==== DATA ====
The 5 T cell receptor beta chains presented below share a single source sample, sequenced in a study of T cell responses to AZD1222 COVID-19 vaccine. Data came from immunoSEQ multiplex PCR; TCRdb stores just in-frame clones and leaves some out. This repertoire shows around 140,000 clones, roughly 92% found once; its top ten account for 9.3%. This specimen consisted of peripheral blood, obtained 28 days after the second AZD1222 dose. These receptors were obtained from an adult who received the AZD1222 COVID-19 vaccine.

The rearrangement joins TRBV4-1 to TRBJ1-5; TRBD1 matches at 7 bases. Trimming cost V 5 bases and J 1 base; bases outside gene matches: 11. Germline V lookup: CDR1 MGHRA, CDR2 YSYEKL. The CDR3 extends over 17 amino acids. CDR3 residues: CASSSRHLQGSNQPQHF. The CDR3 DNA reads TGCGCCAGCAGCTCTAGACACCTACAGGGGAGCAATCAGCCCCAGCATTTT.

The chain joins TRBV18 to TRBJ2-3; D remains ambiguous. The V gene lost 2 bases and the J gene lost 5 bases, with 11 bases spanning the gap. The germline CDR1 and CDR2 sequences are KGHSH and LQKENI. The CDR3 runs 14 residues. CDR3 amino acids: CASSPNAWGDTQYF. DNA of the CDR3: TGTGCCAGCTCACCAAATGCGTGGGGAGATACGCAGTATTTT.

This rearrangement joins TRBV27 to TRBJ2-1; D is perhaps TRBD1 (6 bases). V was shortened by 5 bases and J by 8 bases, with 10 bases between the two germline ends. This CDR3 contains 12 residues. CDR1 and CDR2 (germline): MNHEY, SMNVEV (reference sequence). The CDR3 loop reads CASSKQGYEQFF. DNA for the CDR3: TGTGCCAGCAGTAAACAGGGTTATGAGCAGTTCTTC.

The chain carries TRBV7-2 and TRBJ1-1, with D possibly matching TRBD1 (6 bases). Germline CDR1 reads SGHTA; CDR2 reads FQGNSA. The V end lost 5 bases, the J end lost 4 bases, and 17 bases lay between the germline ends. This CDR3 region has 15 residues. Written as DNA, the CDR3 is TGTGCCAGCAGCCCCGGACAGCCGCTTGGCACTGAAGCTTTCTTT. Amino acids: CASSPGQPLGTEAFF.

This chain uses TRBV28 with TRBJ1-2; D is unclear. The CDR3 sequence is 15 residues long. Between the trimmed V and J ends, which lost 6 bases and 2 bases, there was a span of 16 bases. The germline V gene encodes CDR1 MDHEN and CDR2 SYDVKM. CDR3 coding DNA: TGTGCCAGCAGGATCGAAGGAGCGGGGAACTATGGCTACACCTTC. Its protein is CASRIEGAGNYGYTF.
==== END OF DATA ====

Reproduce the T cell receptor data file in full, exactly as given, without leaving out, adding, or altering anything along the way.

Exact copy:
The 5 T cell receptor beta chains presented below share a single source sample, sequenced in a study of T cell responses to AZD1222 COVID-19 vaccine. Data came from immunoSEQ multiplex PCR; TCRdb stores just in-frame clones and leaves some out. This repertoire shows around 140,000 clones, roughly 92% found once; its top ten account for 9.3%. This specimen consisted of peripheral blood, obtained 28 days after the second AZD1222 dose. These receptors were obtained from an adult who received the AZD1222 COVID-19 vaccine.

The rearrangement joins TRBV4-1 to TRBJ1-5; TRBD1 matches at 7 bases. Trimming cost V 5 bases and J 1 base; bases outside gene matches: 11. Germline V lookup: CDR1 MGHRA, CDR2 YSYEKL. The CDR3 extends over 17 amino acids. CDR3 residues: CASSSRHLQGSNQPQHF. The CDR3 DNA reads TGCGCCAGCAGCTCTAGACACCTACAGGGGAGCAATCAGCCCCAGCATTTT.

The chain joins TRBV18 to TRBJ2-3; D remains ambiguous. The V gene lost 2 bases and the J gene lost 5 bases, with 11 bases spanning the gap. The germline CDR1 and CDR2 sequences are KGHSH and LQKENI. The CDR3 runs 14 residues. CDR3 amino acids: CASSPNAWGDTQYF. DNA of the CDR3: TGTGCCAGCTCACCAAATGCGTGGGGAGATACGCAGTATTTT.

This rearrangement joins TRBV27 to TRBJ2-1; D is perhaps TRBD1 (6 bases). V was shortened by 5 bases and J by 8 bases, with 10 bases between the two germline ends. This CDR3 contains 12 residues. CDR1 and CDR2 (germline): MNHEY, SMNVEV (reference sequence). The CDR3 loop reads CASSKQGYEQFF. DNA for the CDR3: TGTGCCAGCAGTAAACAGGGTTATGAGCAGTTCTTC.

The chain carries TRBV7-2 and TRBJ1-1, with D possibly matching TRBD1 (6 bases). Germline CDR1 reads SGHTA; CDR2 reads FQGNSA. The V end lost 5 bases, the J end lost 4 bases, and 17 bases lay between the germline ends. This CDR3 region has 15 residues. Written as DNA, the CDR3 is TGTGCCAGCAGCCCCGGACAGCCGCTTGGCACTGAAGCTTTCTTT. Amino acids: CASSPGQPLGTEAFF.

This chain uses TRBV28 with TRBJ1-2; D is unclear. The CDR3 sequence is 15 residues long. Between the trimmed V and J ends, which lost 6 bases and 2 bases, there was a span of 16 bases. The germline V gene encodes CDR1 MDHEN and CDR2 SYDVKM. CDR3 coding DNA: TGTGCCAGCAGGATCGAAGGAGCGGGGAACTATGGCTACACCTTC. Its protein is CASRIEGAGNYGYTF.